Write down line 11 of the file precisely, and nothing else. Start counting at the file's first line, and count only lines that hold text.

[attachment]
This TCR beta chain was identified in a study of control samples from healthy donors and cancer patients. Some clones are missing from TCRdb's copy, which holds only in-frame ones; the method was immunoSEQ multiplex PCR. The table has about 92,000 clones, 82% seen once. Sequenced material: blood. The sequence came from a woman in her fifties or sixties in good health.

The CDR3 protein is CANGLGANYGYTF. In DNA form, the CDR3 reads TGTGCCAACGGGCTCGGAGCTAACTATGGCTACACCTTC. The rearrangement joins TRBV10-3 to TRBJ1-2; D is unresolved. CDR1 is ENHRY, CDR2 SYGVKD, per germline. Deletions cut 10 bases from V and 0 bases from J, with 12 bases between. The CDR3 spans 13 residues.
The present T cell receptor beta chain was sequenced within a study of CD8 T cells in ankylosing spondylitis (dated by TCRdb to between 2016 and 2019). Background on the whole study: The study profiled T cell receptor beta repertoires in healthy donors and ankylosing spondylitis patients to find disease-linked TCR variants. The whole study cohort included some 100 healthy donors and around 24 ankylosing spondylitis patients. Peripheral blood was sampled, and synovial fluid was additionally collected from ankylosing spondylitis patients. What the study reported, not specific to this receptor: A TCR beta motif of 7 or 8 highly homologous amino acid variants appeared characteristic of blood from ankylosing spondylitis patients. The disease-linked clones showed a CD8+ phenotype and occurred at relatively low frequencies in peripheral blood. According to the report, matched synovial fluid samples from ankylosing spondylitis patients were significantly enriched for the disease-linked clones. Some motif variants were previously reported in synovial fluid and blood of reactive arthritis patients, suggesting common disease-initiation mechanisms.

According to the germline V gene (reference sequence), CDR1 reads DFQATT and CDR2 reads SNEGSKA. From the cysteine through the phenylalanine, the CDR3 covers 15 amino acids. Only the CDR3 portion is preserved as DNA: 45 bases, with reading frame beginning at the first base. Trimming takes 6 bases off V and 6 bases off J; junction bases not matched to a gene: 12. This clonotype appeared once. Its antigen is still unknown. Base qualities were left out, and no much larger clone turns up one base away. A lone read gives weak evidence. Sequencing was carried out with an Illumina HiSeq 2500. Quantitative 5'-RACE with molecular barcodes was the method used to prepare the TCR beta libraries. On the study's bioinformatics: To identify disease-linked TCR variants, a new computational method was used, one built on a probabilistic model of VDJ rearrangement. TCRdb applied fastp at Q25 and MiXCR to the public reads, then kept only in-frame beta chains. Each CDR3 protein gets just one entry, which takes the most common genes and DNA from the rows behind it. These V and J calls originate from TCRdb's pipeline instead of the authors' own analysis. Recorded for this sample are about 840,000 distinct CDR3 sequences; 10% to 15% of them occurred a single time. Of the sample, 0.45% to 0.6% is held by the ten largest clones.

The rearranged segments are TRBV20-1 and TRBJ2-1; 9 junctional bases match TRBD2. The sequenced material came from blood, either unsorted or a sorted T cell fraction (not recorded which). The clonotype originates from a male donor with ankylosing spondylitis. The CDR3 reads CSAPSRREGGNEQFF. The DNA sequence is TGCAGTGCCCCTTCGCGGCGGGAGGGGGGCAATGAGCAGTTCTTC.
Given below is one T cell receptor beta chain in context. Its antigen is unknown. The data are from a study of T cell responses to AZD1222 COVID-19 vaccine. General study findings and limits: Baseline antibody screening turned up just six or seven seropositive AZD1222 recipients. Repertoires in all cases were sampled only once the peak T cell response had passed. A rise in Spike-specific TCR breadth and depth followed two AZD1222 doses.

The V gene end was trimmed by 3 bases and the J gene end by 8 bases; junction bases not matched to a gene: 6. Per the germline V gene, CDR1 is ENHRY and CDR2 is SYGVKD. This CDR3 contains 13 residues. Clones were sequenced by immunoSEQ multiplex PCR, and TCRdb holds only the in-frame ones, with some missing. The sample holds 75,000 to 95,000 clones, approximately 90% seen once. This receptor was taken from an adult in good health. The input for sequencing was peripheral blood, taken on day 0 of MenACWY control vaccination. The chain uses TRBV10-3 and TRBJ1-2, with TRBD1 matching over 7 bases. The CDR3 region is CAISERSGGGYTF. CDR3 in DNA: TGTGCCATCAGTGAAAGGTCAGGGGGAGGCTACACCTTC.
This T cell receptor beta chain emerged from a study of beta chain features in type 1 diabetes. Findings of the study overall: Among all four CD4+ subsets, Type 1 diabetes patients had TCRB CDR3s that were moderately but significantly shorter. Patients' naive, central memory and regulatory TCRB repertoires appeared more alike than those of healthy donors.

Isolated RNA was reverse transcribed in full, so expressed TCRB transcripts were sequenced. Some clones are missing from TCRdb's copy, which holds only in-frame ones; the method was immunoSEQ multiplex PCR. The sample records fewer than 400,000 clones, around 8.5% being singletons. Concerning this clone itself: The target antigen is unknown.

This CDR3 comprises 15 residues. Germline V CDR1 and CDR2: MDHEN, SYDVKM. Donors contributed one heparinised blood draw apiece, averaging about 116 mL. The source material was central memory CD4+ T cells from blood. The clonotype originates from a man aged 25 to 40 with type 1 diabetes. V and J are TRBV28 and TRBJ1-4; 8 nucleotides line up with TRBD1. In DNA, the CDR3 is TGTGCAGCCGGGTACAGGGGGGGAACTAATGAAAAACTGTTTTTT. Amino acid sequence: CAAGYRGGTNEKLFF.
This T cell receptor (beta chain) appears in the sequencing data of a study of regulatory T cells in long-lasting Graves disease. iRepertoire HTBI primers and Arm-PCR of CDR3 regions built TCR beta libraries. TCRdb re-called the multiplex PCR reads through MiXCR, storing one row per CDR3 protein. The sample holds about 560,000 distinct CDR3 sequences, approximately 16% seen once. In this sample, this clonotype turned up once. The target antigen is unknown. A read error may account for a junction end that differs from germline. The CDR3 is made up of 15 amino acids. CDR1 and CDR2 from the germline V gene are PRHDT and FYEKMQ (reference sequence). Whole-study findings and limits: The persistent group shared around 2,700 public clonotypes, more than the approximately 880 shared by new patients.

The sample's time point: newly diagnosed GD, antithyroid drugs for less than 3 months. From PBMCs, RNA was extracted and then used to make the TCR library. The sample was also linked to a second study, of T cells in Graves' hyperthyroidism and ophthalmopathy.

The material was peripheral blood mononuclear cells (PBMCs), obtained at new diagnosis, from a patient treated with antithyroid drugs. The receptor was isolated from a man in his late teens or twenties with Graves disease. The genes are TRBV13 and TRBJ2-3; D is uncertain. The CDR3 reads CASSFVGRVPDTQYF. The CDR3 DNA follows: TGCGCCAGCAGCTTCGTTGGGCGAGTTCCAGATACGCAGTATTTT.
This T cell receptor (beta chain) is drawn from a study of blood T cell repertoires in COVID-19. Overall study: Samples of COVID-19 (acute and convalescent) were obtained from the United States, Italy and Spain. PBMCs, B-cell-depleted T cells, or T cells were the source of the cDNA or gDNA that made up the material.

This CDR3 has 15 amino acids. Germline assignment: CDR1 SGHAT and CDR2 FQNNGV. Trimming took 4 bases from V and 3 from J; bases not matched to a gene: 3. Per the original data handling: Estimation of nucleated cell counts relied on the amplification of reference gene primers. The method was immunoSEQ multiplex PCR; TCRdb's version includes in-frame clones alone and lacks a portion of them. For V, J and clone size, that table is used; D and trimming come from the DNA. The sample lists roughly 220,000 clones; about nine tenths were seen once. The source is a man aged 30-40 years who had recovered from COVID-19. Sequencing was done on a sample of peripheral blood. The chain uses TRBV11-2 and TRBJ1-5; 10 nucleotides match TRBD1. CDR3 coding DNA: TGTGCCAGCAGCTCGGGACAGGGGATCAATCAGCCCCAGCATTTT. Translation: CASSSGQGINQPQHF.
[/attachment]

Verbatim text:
This T cell receptor (beta chain) appears in the sequencing data of a study of regulatory T cells in long-lasting Graves disease. iRepertoire HTBI primers and Arm-PCR of CDR3 regions built TCR beta libraries. TCRdb re-called the multiplex PCR reads through MiXCR, storing one row per CDR3 protein. The sample holds about 560,000 distinct CDR3 sequences, approximately 16% seen once. In this sample, this clonotype turned up once. The target antigen is unknown. A read error may account for a junction end that differs from germline. The CDR3 is made up of 15 amino acids. CDR1 and CDR2 from the germline V gene are PRHDT and FYEKMQ (reference sequence). Whole-study findings and limits: The persistent group shared around 2,700 public clonotypes, more than the approximately 880 shared by new patients.